If King Gizzard would be lauded for something, it would be their ability to effortlessly adapt to various genres and styles of music. In February, the band released the first of five albums to be released in 2017. ‘Flying Microtonal Banana’ was an impressive dip into a further layer of experimental psych with the use of microtonal instrumentation to form outright wacky soundscapes. June saw the release of ‘Murder of the Universe’, which was tabbed as “the concept album to end all concepts” and featured a spoken-word narrative.
‘Sketches of Brunswick East’, a surprise release, continues to showcase Gizzard’s musical diversity and confidence with a finely-crafted album of jazz-infused compositions. It’s also a collaborative project with Mild High Club, the solo act of Alex Brettin who is formerly of Mac DeMarco affiliation.
As with most Gizzard albums, the 37-minute-runtime plays out as a continuous mix, with each cut seamlessly transitioning to the next. Whilst vocally sparse in places, Sketches of Brunswick East is brimming with lush psych-jazz melodies, expertly layered to create genuinely interesting compositions well worthy of repeatedly revisiting.
The one-two punch of ‘D-Day’ & ‘Tezeta’ sees the serene low-key ethos of prior cut ‘Countdown’ substituted with a semi-menacing bassline and scattered ambients and vocal murmurings. Gizzard state this record is the sum of the time the band spend daily around Brunswick East, a suburb in Melbourne, Australia. This influence is clear as day, as you can practically hear the bright Aussie sunshine and pure air seeping out of the recording.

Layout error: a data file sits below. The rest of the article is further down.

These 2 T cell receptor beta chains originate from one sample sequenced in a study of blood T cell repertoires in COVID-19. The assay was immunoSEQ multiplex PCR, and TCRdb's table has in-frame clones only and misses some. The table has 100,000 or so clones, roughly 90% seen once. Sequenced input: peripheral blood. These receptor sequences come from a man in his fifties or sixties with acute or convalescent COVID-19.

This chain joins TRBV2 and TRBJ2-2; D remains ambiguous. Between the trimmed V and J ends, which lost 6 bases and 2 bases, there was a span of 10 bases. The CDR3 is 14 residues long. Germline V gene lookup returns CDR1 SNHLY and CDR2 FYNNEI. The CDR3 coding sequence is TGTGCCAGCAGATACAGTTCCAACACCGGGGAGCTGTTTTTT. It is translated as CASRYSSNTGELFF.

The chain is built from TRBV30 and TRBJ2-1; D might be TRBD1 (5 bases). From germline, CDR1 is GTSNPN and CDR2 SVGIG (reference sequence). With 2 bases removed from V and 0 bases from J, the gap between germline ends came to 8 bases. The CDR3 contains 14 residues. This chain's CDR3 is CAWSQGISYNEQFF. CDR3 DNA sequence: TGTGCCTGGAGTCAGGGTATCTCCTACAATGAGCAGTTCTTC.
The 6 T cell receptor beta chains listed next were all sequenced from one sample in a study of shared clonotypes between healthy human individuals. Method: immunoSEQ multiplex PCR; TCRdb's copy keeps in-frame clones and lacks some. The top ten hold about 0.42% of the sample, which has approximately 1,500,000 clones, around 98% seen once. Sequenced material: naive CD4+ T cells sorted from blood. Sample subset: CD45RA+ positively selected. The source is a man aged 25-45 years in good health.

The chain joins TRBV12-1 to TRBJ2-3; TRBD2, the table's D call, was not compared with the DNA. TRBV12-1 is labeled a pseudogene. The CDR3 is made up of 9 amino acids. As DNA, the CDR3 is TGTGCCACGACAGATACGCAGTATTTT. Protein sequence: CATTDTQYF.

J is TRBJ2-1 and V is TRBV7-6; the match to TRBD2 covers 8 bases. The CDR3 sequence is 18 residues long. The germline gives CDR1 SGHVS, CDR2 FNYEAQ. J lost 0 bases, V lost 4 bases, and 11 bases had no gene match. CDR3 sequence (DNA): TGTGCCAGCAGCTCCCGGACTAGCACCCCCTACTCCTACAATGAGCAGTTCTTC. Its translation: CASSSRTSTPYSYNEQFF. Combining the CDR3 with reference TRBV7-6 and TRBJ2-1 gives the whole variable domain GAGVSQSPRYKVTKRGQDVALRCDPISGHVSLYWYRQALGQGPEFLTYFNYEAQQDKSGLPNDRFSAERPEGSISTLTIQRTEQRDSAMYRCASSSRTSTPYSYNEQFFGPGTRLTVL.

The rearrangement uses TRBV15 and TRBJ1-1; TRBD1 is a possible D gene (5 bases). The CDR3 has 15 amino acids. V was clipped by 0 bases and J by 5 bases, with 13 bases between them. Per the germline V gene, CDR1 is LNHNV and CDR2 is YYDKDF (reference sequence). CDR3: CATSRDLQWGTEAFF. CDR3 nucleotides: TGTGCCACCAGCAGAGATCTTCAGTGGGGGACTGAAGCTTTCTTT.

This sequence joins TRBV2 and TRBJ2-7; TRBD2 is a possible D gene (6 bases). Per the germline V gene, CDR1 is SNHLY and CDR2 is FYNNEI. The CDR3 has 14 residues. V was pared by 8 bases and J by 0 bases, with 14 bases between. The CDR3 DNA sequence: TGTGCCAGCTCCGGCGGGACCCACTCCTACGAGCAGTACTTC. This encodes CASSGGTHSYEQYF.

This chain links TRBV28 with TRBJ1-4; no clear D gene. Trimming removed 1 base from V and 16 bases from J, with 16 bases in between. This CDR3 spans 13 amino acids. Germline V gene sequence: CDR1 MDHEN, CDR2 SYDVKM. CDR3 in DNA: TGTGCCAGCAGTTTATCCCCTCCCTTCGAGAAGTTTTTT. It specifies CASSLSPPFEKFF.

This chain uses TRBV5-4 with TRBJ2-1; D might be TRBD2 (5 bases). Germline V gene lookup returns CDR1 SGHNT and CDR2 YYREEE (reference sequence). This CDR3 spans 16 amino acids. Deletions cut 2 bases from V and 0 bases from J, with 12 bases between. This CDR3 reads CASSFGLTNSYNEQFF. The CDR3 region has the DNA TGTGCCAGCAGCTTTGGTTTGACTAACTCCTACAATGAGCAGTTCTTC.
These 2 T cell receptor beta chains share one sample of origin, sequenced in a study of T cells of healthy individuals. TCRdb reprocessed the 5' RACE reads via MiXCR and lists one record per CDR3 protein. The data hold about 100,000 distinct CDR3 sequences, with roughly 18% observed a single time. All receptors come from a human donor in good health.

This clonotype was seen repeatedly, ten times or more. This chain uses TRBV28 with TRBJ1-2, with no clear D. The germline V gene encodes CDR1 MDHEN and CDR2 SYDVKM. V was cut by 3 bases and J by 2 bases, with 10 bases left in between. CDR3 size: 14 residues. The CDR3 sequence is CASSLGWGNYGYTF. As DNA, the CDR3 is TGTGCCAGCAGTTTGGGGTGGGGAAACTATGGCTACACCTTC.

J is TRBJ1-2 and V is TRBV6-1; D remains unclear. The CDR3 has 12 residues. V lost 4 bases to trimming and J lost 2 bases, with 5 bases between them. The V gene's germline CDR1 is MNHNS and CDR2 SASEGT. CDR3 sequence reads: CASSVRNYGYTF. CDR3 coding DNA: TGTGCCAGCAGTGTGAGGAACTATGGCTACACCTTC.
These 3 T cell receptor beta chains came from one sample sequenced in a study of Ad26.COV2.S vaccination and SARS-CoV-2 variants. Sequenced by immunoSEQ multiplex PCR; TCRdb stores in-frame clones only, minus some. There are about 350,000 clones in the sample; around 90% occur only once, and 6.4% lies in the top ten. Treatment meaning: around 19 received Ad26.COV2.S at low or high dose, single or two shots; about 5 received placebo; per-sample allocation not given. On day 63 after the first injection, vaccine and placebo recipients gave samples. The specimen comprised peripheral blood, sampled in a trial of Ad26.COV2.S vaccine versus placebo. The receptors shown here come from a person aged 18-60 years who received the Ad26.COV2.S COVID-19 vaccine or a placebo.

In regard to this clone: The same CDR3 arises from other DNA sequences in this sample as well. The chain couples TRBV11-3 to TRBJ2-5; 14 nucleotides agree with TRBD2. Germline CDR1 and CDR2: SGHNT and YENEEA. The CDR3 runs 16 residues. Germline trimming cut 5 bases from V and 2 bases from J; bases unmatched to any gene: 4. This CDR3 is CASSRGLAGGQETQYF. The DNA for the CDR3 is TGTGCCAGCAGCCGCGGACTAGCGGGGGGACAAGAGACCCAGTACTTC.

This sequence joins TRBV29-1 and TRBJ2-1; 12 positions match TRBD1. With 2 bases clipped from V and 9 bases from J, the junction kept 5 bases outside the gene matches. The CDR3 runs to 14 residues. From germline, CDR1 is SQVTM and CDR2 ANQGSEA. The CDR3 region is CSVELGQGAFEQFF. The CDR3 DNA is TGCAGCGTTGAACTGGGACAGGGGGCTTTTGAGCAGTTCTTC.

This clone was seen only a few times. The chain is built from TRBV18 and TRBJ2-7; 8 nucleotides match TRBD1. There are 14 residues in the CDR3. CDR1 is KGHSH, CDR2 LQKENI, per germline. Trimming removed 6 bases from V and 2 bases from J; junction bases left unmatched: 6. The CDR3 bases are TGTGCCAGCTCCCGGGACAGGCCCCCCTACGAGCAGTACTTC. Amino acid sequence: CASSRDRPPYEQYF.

It’s unclear what Mild High Club is credited for exactly, yet his influence is palpable throughout. A genuine effort has been made to ensure these tracks are more attractive for mainstream audiences, which understandably, is the complete opposite of prior release ‘Murder of the Universe’.
The three-part ‘Sketches of Brunswick East’, appearing in a beginning-middle-end sequence, channels the spirit of The Moody Blues through its harmonious flute flourishes and laid-back percussion. In contrast, ‘A Journey To S(Hell)’, with its erratic bassline and electro-aesthetic succeeds in evoking The Chemical Brothers’ ‘Block Rockin’ Beats’. The clever interplay found in ‘You Can Be Your Silhouette’ jumps between easy-listening and Egyptian mystics through its kooky percussion and snake-like guitars.
Currently, Sketches of Brunswick East stands as Gizzard’s greatest contribution to their discography so far this year. The band further cement their ability to practice a different style altogether, whilst still incorporating the quirks they have established in their relatively short career. Due to the unpredictable nature of the band, it’s impossible to know what they’re cooking up for their fourth release of 2017. For sure, it will be worth experiencing to admire the work ethic and diversity the band has with their music.
Sketches of Brunswick East is out now via Flightless / ATO.